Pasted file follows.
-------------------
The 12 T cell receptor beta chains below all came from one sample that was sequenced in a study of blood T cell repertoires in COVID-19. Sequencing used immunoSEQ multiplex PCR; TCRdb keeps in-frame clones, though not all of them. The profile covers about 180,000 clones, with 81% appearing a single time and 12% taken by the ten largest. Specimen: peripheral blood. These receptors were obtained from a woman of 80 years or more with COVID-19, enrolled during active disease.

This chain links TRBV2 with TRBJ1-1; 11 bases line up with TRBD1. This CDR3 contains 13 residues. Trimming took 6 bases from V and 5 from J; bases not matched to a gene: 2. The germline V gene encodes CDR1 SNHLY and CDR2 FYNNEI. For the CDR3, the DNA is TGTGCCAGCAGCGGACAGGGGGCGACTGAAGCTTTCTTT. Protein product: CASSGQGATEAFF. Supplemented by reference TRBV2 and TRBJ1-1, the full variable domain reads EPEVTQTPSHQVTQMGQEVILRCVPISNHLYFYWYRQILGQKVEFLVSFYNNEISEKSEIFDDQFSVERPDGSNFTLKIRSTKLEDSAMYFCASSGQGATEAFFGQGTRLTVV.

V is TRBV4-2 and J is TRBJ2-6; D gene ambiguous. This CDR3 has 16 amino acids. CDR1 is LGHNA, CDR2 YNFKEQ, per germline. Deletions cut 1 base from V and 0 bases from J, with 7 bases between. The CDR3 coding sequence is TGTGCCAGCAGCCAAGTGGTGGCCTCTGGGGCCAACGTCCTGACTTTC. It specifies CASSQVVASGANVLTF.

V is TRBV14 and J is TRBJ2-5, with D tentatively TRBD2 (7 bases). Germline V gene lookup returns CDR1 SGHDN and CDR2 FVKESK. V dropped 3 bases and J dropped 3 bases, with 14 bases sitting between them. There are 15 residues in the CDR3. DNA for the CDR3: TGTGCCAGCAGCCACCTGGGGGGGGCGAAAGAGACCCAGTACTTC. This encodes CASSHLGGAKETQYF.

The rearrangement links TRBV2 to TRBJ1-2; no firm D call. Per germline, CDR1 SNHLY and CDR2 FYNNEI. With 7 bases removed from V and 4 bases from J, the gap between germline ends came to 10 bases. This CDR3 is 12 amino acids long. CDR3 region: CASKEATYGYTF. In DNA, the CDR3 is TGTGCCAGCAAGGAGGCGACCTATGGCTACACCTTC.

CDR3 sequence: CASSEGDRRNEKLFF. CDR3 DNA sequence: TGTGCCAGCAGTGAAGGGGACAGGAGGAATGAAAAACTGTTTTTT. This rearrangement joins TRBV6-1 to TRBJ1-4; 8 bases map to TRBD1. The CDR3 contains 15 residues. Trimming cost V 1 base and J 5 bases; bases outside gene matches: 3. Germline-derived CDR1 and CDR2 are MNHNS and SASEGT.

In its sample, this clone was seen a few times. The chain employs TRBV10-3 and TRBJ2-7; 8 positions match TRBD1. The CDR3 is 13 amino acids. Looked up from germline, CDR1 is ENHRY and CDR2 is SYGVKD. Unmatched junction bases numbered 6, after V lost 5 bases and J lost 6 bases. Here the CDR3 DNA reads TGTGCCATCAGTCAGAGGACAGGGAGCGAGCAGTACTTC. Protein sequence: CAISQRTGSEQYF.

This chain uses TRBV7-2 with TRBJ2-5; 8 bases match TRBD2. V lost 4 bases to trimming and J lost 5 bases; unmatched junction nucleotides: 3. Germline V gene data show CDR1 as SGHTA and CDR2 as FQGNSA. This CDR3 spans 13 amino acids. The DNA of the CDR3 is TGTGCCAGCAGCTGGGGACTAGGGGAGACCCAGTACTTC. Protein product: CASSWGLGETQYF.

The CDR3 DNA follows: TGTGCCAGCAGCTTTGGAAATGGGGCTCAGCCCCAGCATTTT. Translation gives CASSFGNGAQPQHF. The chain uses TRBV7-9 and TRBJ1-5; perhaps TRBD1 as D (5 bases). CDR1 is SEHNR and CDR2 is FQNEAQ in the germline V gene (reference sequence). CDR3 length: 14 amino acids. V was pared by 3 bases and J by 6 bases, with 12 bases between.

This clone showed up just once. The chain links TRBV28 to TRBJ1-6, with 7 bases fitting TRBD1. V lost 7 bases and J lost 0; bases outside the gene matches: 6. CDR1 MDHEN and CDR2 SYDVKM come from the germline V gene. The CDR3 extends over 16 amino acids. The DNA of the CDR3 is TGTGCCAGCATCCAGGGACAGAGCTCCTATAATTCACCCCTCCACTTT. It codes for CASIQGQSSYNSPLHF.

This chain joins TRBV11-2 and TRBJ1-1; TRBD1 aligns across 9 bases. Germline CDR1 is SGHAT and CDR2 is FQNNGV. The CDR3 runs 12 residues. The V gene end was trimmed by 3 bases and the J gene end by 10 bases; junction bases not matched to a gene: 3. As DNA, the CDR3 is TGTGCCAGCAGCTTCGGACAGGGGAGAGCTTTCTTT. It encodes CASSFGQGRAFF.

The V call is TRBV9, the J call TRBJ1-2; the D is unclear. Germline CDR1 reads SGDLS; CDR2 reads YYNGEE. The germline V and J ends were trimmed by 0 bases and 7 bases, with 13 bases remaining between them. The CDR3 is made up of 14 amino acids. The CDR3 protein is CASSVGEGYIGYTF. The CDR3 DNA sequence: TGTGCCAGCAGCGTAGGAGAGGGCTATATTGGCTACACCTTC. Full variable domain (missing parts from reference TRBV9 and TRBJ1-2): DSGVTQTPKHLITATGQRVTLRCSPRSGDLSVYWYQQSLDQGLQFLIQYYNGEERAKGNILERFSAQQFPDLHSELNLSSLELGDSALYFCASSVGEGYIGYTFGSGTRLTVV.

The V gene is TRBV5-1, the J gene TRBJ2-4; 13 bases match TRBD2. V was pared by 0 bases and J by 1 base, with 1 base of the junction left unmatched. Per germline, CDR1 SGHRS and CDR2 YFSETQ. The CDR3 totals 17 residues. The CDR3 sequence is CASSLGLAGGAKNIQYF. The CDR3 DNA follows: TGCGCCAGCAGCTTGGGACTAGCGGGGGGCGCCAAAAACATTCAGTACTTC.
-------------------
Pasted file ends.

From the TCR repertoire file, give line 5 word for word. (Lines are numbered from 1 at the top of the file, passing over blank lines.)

The rearrangement links TRBV2 to TRBJ1-2; no firm D call. Per germline, CDR1 SNHLY and CDR2 FYNNEI. With 7 bases removed from V and 4 bases from J, the gap between germline ends came to 10 bases. This CDR3 is 12 amino acids long. CDR3 region: CASKEATYGYTF. In DNA, the CDR3 is TGTGCCAGCAAGGAGGCGACCTATGGCTACACCTTC.